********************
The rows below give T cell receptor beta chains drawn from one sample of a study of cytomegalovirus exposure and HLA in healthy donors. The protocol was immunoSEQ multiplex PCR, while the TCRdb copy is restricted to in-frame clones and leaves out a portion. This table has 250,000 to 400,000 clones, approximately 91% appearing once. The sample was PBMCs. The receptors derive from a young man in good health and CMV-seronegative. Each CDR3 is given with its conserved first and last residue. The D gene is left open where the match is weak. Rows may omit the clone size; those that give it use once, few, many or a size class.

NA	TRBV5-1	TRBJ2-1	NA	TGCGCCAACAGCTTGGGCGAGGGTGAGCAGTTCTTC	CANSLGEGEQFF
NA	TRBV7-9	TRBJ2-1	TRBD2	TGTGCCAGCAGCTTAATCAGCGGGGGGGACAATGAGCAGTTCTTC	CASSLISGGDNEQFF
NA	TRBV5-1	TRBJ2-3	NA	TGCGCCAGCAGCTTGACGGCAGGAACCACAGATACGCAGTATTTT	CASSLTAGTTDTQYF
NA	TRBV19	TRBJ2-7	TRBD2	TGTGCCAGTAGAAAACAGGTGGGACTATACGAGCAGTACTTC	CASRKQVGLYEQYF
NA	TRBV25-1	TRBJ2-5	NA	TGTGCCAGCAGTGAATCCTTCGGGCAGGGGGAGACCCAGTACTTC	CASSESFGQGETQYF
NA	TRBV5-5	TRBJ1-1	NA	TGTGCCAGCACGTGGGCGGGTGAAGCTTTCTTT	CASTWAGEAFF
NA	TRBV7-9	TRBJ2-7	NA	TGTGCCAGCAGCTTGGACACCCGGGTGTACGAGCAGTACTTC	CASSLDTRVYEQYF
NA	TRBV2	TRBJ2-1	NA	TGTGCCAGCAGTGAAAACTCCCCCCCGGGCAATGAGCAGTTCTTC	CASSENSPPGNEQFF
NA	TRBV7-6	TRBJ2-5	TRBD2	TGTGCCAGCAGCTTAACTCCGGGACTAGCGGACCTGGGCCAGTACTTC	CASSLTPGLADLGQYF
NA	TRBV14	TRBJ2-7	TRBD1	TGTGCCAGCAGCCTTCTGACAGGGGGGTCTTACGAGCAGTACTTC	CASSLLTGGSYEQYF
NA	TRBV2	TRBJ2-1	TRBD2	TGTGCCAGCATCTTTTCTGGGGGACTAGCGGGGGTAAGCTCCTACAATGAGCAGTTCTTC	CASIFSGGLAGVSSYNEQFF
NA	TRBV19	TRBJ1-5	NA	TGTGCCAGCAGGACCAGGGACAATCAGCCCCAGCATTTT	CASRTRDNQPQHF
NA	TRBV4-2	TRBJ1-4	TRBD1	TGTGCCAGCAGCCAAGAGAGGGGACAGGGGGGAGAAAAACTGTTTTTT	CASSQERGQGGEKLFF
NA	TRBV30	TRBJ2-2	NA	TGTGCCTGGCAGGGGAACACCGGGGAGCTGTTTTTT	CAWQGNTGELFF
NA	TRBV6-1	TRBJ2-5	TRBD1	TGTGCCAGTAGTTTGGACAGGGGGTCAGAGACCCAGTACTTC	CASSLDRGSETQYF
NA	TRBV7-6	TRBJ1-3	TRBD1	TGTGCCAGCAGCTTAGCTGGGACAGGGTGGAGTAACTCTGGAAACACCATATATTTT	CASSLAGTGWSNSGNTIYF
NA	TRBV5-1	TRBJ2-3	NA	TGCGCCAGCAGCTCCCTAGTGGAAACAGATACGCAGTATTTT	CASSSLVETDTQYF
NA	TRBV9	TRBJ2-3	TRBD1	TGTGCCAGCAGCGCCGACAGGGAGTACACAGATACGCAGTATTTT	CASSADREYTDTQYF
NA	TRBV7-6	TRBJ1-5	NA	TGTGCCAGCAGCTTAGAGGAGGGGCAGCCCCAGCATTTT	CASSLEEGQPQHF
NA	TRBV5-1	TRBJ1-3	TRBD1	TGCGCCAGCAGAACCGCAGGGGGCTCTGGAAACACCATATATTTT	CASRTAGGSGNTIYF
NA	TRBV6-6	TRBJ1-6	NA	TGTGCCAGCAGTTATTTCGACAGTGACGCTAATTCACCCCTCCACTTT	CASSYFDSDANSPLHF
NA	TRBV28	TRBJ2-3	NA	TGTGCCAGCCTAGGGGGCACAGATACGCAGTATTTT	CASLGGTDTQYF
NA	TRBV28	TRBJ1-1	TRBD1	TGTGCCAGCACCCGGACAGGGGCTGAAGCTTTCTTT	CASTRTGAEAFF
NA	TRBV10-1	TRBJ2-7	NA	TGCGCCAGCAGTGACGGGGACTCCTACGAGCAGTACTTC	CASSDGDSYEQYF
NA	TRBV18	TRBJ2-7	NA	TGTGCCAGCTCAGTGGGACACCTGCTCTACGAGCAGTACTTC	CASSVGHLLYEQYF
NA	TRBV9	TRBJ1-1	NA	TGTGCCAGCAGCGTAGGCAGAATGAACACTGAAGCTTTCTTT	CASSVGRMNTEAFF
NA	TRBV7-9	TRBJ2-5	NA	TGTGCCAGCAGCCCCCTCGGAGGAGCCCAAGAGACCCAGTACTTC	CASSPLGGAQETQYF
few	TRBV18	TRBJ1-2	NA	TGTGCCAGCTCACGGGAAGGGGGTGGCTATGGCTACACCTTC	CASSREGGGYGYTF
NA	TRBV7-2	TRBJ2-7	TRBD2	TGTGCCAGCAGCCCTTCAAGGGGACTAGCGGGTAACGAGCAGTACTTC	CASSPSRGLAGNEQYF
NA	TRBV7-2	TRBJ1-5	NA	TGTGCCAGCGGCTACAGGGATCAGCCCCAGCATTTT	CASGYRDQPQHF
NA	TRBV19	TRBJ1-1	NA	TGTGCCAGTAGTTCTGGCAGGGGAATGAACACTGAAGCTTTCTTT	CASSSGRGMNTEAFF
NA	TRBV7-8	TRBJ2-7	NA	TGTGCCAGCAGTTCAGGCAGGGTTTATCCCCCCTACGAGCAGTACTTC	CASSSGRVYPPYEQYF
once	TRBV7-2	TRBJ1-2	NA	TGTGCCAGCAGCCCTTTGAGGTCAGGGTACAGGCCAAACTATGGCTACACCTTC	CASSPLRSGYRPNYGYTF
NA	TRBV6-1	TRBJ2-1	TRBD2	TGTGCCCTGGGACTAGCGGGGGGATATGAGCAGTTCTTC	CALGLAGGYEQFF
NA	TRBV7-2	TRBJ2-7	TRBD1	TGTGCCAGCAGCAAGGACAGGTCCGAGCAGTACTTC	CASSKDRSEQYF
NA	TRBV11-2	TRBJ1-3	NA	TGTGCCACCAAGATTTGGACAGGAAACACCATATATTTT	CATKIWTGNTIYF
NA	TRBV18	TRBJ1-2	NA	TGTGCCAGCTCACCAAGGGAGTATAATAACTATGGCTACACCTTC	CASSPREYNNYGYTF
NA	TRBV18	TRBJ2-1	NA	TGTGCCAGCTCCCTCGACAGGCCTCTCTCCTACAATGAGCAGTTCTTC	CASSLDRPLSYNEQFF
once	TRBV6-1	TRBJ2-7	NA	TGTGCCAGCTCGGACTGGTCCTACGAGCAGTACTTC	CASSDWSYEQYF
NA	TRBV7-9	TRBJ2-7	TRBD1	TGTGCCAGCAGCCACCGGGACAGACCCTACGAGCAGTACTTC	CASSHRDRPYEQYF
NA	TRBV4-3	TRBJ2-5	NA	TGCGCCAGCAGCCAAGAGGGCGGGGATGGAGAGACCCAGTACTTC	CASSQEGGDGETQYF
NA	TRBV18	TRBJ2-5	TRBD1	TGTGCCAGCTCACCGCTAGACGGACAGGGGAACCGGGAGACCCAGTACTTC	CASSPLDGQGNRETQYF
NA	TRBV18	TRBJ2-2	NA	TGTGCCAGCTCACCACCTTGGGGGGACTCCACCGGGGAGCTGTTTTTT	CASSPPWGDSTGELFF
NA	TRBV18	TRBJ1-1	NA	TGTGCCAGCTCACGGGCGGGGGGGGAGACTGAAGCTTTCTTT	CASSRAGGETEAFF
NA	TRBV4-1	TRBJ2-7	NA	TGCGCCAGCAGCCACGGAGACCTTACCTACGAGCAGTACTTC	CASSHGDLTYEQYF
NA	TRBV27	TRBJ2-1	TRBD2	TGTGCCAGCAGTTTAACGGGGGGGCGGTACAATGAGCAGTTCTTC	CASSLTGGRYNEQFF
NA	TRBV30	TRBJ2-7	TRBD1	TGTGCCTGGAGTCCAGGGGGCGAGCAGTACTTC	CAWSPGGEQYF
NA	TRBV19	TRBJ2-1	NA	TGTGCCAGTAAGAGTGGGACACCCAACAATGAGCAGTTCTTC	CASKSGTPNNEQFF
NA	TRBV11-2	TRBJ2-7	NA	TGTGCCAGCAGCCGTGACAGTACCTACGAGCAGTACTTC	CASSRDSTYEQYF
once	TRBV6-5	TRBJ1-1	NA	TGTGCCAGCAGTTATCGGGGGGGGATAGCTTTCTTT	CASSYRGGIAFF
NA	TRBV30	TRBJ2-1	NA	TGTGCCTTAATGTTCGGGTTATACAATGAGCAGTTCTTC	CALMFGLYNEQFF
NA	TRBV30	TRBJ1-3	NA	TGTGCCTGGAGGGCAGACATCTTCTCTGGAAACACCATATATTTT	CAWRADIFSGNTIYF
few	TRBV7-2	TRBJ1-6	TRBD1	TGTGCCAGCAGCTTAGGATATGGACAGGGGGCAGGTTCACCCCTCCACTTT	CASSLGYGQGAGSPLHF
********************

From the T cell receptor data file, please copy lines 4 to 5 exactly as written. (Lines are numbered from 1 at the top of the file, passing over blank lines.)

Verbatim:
NA	TRBV5-1	TRBJ2-3	NA	TGCGCCAGCAGCTTGACGGCAGGAACCACAGATACGCAGTATTTT	CASSLTAGTTDTQYF
NA	TRBV19	TRBJ2-7	TRBD2	TGTGCCAGTAGAAAACAGGTGGGACTATACGAGCAGTACTTC	CASRKQVGLYEQYF